Outlook: Newsletter of the Society of Behavorial Medicine
Winter 2015 Return to Outlook main page »

Health Policy Committee Releases Briefs, Visits Capitol Hill

Policy-based health practices and decisions work their way into the very corners of public and private lives. Depending on policies and practices, children might engage in five hours of school-based physical activity per week, or, in some instances—none. Teens in one community might be prohibited altogether from frequenting indoor tanning salons but, in a different community, frequent them with parental permission. Patients with diabetes in one state benefit from state-financed diabetes self-management programs whereas patients in another state do not, given restraints on state financing.

Policies matter. Recognizing their critical importance, Society of Behavioral Medicine (SBM) Health Policy Committee members, under the leadership of committee chair Marian L. Fitzgibbon, PhD, have so far this SBM year released two evidence-based policy briefs—and more are in the pipeline. Visit SBM’s website to read the briefs:

Although drafting briefs requires careful research and significant time, Dr. Fitzgibbon is excited about the brief-writing process, which fosters efficiency by partnering senior and early- to mid-career SBM members. “Senior people,” she says, “who don’t necessarily have time to write, can quickly point to the most relevant evidence; early- to mid-career people, while also pressed for time, are often eager to learn from senior SBM members and therefore willing to put in the writing time.  It’s a healthy ‘marriage’ ”

The goal in researching and writing policy briefs is to foster evidence-based policy changes that improve health. Writing them, however, is only part of the strategy; publication and dissemination, as wide as possible, is the other part. Several brief authors have seen their work published in SBM’s journal, Translational Behavioral Medicine, read by thousands of scholars throughout the country.  Additionally, last fall, SBM leadership including Past President Dawn K. Wilson, PhD, President Lisa M. Klesges, PhD, Dr. Fitzgibbon (who is also SBM’s president-elect), and seven other SBM Board members, who all understand the potential impact of SBM’s policy work, visited 14 congressional offices and drew health aides’ attention to the briefs and the important issues they highlight.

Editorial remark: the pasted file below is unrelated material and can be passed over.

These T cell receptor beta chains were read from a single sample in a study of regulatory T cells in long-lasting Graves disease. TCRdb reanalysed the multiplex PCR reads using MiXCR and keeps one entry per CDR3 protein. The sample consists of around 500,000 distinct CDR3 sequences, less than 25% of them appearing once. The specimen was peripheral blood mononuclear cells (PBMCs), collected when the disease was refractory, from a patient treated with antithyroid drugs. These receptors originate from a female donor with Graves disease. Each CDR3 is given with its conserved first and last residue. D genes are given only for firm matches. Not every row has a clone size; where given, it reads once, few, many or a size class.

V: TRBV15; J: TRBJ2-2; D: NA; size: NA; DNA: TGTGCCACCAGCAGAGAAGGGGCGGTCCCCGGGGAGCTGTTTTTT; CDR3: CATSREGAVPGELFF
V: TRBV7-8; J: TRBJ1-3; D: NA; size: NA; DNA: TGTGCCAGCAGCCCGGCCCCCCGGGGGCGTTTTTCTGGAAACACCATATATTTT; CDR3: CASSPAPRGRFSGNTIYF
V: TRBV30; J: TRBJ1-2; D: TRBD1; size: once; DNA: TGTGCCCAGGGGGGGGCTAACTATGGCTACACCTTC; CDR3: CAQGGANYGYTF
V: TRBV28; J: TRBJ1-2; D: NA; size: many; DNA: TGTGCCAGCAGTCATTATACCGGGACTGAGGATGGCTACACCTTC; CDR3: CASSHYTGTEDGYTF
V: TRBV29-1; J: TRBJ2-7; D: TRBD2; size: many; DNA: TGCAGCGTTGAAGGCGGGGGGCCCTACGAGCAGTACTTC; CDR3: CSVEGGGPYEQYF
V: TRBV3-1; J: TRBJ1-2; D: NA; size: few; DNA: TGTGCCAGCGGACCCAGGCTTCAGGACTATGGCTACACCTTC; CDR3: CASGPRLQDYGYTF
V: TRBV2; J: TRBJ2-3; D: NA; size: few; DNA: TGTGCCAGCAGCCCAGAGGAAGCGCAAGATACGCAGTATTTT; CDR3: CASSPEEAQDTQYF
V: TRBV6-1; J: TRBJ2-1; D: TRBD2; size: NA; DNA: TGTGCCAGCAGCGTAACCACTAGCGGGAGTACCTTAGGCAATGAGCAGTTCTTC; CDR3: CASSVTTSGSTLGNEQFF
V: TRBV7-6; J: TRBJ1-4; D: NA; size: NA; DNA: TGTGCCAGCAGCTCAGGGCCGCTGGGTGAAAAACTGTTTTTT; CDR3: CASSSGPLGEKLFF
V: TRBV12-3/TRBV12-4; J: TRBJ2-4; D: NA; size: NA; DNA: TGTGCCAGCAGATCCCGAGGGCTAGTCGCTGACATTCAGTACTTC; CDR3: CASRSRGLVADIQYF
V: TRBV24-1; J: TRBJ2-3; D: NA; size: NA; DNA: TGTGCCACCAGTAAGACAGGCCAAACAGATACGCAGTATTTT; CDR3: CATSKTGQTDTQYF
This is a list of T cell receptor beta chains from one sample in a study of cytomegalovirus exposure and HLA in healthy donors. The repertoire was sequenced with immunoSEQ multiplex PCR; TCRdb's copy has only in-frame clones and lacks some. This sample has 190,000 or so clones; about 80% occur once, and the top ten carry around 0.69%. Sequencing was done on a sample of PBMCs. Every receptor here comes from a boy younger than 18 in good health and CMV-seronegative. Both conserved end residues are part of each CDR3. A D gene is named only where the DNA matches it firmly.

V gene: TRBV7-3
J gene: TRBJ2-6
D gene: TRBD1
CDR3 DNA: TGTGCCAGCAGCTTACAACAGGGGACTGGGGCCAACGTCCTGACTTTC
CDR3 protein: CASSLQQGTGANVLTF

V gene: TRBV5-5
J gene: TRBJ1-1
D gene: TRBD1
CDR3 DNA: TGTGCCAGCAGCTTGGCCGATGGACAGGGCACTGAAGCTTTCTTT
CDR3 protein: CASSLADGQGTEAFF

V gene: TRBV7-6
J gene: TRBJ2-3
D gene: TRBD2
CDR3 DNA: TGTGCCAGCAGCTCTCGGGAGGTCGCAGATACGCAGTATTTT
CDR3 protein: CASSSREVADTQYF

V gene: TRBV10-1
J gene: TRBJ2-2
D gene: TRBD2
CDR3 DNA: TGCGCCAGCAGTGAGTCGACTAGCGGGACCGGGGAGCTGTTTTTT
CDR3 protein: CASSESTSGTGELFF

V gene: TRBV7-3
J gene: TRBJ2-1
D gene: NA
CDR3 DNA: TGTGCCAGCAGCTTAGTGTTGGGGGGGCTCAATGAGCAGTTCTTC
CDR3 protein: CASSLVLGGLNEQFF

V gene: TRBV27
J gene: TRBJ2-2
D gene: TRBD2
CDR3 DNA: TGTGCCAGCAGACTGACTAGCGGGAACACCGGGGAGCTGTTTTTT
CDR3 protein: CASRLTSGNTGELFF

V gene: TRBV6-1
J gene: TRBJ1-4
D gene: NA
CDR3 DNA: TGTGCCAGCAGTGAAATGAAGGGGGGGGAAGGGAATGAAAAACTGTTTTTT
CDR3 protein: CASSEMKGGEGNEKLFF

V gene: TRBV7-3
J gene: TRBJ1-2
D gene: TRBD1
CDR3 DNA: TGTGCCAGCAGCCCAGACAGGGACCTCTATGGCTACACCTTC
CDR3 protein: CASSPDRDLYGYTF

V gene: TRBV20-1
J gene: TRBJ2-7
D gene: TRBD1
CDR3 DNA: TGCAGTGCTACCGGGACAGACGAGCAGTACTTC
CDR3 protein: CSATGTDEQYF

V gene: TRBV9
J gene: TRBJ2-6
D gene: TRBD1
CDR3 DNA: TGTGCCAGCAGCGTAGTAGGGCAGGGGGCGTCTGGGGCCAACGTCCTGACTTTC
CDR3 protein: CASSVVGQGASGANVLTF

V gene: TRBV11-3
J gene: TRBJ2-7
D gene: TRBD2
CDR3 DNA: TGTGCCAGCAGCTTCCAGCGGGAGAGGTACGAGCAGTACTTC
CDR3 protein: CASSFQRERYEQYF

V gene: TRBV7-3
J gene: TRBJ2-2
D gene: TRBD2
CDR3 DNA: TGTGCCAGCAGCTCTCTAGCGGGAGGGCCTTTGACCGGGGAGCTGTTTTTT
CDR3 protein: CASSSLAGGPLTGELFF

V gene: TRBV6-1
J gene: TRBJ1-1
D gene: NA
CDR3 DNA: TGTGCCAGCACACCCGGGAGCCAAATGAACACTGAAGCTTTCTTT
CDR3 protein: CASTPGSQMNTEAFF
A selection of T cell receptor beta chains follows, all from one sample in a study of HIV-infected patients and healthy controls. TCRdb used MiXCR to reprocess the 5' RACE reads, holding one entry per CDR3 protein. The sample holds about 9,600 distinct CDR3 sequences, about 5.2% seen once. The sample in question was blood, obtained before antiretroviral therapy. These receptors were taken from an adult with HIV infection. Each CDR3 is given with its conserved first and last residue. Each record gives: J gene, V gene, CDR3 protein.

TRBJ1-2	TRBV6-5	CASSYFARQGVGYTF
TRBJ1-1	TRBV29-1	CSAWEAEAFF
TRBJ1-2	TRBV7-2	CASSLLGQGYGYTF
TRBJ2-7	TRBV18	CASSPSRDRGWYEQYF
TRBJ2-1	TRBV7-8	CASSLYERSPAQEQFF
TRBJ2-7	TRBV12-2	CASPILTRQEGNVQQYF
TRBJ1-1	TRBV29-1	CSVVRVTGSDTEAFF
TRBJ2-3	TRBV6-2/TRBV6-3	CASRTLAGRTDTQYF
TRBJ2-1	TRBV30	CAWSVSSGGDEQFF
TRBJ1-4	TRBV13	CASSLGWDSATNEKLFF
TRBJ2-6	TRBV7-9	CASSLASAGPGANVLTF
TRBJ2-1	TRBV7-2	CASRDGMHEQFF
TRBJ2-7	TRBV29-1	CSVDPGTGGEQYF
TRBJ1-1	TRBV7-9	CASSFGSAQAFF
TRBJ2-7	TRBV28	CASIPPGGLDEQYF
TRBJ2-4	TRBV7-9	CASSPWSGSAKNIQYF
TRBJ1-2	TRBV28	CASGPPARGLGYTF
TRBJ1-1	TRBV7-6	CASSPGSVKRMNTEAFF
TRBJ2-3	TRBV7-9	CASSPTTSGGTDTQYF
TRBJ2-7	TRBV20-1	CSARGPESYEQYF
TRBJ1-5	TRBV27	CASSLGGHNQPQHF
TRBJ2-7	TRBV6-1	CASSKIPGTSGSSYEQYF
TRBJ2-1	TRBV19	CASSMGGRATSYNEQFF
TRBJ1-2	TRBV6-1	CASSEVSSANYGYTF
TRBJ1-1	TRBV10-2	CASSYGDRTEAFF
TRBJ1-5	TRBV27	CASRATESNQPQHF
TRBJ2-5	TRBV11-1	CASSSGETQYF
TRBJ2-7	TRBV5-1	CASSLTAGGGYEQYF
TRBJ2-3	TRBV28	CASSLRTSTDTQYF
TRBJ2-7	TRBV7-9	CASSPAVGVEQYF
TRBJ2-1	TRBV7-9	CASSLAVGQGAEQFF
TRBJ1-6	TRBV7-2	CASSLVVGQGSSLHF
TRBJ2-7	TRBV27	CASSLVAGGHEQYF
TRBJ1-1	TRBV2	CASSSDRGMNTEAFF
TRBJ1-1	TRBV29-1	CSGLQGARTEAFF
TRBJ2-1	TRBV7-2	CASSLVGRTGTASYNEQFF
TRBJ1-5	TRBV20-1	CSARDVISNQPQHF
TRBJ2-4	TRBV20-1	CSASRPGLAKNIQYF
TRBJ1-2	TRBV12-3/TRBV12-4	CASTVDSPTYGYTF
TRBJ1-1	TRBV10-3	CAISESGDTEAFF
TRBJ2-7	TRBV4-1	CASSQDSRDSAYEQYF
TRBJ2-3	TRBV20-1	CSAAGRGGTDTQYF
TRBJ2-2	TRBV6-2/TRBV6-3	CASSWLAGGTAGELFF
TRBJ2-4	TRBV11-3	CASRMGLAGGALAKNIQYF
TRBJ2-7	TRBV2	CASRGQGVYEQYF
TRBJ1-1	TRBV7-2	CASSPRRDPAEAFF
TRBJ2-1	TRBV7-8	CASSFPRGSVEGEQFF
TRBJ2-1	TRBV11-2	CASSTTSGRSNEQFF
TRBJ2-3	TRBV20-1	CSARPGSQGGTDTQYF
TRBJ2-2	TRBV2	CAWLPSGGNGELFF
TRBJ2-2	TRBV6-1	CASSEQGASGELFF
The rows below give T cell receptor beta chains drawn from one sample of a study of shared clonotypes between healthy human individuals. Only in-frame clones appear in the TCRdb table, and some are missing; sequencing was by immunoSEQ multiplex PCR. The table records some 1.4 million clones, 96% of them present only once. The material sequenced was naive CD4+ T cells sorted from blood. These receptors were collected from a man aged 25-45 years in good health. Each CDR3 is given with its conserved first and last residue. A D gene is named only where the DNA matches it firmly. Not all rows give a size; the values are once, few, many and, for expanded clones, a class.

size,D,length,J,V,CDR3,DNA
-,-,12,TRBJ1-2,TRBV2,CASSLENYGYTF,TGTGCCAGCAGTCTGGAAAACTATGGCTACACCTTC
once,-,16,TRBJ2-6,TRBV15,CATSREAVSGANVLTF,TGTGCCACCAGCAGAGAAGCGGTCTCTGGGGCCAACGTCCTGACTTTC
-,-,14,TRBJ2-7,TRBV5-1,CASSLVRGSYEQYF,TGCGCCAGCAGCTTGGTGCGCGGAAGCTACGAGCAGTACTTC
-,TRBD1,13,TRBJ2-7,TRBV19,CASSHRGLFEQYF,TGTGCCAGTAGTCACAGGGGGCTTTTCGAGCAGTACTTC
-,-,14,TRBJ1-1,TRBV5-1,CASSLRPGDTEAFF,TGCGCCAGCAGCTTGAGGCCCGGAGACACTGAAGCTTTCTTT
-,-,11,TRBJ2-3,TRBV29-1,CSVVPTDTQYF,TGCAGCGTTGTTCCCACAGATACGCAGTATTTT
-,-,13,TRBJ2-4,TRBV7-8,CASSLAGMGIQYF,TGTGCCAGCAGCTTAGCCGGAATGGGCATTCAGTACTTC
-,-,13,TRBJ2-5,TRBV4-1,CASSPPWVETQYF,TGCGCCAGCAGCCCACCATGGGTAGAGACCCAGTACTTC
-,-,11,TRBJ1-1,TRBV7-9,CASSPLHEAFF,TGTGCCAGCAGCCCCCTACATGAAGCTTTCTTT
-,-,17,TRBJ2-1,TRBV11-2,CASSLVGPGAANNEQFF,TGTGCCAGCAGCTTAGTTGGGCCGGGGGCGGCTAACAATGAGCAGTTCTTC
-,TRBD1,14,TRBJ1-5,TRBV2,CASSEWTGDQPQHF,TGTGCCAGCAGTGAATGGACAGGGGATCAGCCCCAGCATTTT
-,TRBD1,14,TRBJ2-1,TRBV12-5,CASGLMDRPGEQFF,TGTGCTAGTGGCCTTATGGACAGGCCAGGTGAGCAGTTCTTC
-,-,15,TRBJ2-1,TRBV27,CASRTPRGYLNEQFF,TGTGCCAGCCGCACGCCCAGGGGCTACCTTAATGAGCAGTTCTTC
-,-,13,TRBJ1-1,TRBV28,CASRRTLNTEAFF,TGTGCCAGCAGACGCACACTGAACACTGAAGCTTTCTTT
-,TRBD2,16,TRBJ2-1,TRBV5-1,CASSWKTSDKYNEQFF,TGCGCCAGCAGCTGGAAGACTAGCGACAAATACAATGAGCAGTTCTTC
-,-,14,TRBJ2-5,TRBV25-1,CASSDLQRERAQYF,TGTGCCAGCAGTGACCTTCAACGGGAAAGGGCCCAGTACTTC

Throughout her upcoming SBM presidency, Dr. Fitzgibbon and other SBM leaders will be identifying like-minded societies and organizations interested in endorsing SBM policy briefs and disseminating them through their own channels. “These contacts,” she notes, “will not only deepen our impact but likely lead to relationships that enrich our policy work. I’m tremendously excited about SBM’s growing capacity to shape polices that truly matter and I appreciate the guidance and hard work of all committee members:” James Aikens, PhD; Joanna Buscemi, PhD; Catherine (Katie) Davis, PhD; Edwin Fisher, PhD; Russell Glasgow, PhD; Laura L. Hayman, RN, PhD, FAAN; Dr. Klesges; Judith K. Ockene, PhD, MEd, MA; Kenneth Tercyak, PhD; Dr. Wilson; and Amy L. Yaroch, PhD.